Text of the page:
• Form a strong support network. Every substance abuse expert agrees: A support network is crucial. Very few people achieve sobriety on their own. No matter who you lean on—friends, family, counselors, therapists, or fellow recovering addicts—you need a network of people you can trust. When your own inner defenses fail, these people will be there to offer a helping hand. They will be your conscience in times of carelessness and your strength in times of weakness.

At the same time, it can be just as important to stay away from people and groups that reinforce unhealthy behaviors. By replacing harmful friendships with supportive relationships, you’ll increase your chances of staying sober.

The Third Goal: Treatment

 

  • Create an overall wellness program. The best way to prevent relapse is to handle the root problems that caused addiction in the first place. That means prioritizing your mental and physical health. Seek professional help from a qualified psychologist or counselor. Take up a physical activity such as yoga, hiking, or horse-riding. Add skills and hobbies such as cooking, gardening, or painting to your repertoire. Meditation is also a great stress reliever. Any positive lifestyle change can help you progress toward sobriety.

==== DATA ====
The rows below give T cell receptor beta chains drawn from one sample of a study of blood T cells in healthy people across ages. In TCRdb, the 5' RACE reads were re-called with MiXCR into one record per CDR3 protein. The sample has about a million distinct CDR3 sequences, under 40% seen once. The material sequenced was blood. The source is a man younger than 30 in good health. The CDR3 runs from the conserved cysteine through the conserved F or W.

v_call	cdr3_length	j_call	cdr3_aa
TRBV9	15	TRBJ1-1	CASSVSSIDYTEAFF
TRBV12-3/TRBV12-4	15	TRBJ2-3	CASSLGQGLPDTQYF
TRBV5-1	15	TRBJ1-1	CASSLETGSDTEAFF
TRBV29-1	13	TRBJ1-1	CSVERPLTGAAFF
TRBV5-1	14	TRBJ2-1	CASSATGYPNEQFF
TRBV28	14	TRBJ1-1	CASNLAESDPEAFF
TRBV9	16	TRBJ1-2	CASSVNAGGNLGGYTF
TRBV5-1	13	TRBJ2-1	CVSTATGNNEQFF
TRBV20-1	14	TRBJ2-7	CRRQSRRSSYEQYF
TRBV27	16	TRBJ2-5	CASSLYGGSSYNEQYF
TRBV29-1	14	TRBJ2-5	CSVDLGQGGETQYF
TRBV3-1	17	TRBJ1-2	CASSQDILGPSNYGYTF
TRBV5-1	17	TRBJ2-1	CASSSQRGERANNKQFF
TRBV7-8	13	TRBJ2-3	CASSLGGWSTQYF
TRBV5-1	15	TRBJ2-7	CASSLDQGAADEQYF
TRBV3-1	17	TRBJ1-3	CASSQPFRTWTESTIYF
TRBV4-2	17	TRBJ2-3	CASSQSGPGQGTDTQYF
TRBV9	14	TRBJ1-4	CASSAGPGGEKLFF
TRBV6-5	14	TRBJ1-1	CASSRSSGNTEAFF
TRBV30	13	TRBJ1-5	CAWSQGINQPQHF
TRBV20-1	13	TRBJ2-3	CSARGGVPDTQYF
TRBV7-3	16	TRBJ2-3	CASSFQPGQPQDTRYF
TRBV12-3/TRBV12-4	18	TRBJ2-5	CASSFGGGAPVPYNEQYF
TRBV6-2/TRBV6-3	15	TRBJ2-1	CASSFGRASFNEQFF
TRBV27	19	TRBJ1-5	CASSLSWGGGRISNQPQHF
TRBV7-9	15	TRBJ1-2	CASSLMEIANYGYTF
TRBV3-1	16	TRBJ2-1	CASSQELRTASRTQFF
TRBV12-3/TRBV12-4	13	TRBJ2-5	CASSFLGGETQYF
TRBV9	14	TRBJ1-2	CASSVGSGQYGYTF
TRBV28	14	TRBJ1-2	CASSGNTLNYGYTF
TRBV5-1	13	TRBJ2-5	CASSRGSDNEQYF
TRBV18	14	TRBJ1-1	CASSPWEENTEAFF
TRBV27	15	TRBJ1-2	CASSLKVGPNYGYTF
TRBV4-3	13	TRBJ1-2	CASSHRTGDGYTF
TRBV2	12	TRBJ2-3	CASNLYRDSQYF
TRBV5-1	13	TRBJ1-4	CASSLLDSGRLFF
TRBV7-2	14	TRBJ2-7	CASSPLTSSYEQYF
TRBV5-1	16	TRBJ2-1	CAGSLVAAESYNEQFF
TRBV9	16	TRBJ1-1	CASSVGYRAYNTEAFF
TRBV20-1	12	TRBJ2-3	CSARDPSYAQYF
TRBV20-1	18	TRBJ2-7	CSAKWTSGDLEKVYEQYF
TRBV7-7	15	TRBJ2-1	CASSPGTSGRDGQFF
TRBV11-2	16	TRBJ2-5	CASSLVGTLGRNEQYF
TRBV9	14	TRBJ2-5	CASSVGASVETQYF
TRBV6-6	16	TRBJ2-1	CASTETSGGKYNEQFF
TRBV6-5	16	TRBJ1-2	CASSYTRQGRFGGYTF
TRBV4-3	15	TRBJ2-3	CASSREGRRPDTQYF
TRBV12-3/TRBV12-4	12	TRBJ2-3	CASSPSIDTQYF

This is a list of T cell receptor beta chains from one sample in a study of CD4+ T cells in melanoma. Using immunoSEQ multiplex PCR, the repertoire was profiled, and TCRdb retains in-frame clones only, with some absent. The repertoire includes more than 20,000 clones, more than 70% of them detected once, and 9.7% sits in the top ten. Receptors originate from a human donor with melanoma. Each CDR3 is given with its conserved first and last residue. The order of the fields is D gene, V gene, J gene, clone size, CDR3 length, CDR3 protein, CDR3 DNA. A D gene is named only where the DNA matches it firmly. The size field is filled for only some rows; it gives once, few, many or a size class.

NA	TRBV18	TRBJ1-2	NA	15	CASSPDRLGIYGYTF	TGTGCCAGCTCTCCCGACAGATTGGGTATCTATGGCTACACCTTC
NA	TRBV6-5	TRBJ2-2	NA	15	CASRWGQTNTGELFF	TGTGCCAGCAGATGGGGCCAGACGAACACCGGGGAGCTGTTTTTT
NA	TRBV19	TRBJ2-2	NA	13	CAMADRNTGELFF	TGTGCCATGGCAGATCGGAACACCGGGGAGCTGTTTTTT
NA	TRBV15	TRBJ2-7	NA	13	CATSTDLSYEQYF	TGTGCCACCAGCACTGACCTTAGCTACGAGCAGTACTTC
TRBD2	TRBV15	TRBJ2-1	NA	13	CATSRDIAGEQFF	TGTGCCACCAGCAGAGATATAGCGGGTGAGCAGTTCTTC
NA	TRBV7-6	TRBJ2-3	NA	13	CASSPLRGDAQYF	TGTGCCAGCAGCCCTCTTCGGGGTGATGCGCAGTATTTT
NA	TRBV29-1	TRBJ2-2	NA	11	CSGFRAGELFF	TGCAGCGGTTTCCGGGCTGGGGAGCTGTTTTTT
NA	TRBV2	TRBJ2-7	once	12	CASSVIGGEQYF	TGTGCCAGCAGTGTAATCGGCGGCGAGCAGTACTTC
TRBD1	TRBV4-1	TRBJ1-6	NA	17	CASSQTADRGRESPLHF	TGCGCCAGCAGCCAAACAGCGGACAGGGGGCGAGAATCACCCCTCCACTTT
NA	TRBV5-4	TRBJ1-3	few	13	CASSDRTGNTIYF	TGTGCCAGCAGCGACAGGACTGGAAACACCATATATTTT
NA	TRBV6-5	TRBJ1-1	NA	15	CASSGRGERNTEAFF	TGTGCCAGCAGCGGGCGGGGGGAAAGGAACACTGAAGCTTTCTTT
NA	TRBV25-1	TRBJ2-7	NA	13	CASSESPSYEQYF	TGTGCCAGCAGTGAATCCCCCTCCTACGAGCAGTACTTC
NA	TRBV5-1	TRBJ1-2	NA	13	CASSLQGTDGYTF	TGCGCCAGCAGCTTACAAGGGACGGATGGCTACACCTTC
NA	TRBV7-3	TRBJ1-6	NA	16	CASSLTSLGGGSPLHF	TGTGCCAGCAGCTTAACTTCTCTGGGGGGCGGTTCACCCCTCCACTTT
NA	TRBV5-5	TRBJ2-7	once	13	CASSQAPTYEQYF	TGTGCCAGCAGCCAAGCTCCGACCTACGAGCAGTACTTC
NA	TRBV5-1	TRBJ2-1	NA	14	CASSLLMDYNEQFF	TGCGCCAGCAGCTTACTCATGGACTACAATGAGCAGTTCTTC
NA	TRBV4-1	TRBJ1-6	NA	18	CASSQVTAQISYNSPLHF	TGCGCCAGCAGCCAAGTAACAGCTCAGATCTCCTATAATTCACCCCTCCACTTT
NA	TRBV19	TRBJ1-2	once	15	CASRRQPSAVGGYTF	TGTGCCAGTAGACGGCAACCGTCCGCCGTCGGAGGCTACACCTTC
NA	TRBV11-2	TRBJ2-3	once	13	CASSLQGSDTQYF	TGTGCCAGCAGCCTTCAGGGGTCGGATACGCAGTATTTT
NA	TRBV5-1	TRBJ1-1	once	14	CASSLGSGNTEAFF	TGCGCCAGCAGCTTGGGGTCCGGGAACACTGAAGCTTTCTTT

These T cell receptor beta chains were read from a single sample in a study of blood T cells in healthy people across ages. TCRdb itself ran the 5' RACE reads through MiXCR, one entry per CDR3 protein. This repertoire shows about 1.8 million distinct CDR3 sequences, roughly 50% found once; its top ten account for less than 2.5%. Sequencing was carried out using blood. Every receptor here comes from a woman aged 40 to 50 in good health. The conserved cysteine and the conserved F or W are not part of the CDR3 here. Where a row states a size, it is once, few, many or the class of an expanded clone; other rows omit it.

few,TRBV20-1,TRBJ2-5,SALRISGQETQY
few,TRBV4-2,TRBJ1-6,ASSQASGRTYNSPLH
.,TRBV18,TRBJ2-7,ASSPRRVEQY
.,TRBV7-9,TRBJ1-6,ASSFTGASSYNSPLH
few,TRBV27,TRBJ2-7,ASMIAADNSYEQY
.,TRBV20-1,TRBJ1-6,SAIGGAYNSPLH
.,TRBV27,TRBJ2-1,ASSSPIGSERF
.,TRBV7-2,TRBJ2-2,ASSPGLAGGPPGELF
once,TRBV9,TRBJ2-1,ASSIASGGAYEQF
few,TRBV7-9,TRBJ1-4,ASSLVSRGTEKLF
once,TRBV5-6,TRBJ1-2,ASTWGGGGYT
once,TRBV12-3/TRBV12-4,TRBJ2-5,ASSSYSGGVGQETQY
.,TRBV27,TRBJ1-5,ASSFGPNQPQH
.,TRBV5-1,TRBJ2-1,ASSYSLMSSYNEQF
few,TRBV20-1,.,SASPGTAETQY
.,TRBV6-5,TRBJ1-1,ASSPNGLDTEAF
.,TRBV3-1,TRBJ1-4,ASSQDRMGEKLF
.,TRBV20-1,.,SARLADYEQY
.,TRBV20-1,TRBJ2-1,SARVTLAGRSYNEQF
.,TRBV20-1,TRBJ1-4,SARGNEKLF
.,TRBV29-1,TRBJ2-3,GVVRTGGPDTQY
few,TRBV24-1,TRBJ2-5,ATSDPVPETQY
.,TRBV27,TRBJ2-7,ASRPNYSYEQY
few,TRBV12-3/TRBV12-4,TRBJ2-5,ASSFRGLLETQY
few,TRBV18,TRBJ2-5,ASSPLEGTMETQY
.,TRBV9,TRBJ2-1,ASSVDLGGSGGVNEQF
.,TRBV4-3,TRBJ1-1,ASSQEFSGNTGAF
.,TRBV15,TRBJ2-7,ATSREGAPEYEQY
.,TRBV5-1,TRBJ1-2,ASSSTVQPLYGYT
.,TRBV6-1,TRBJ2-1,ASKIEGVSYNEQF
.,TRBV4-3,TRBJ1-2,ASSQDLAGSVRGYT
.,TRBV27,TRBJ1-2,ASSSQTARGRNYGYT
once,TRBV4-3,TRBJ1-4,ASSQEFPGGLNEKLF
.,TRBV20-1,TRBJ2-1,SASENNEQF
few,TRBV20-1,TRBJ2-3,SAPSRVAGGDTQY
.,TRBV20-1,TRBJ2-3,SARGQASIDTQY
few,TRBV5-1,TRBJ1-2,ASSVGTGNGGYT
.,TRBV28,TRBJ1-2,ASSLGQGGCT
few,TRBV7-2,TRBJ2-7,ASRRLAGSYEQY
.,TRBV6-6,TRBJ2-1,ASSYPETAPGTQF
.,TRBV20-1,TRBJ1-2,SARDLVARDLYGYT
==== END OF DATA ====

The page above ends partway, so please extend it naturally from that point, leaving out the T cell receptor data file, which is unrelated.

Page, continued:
Tips for Creating a Drug Rehab Plan

Before sitting down to craft a plan, it’s important to take a few things into consideration. First, no relapse plan will be successful without taking those first few steps toward sobriety. Detoxification and stabilization are key. Without a clear mind, it will be difficult to review your past, assess your current situation, and create a workable strategy for the future.

Tips for Creating a Drug Rehab Plan

Second, you shouldn’t create your plan in isolation. Instead, sit down with an outpatient rehab counselor or advisor and work through the details in tandem. When you collaborate with someone else, you not only gain the benefit of their wisdom, you also create a partner who understands your thinking and can guide you through the struggle of relapse should it occur.

No matter what stage of recovery you’re in, a RECO Intensive outpatient treatment program can help you attain sobriety. Whether you need to take the initial steps toward withdrawal and detox, or whether you’ve been sober for years and need to create a relapse plan, our experienced staff can guide you on the path. Call us at (855) 799-1035 or visit our website to submit a confidential message.

Sources

  1. National Institute on Drug Abuse. “Drugs, Brains, and Behavior: The Science of Addiction.” https://www.drugabuse.gov/publications/drugs-brains-behavior-science-addiction/treatment-recovery
  2. Ibid.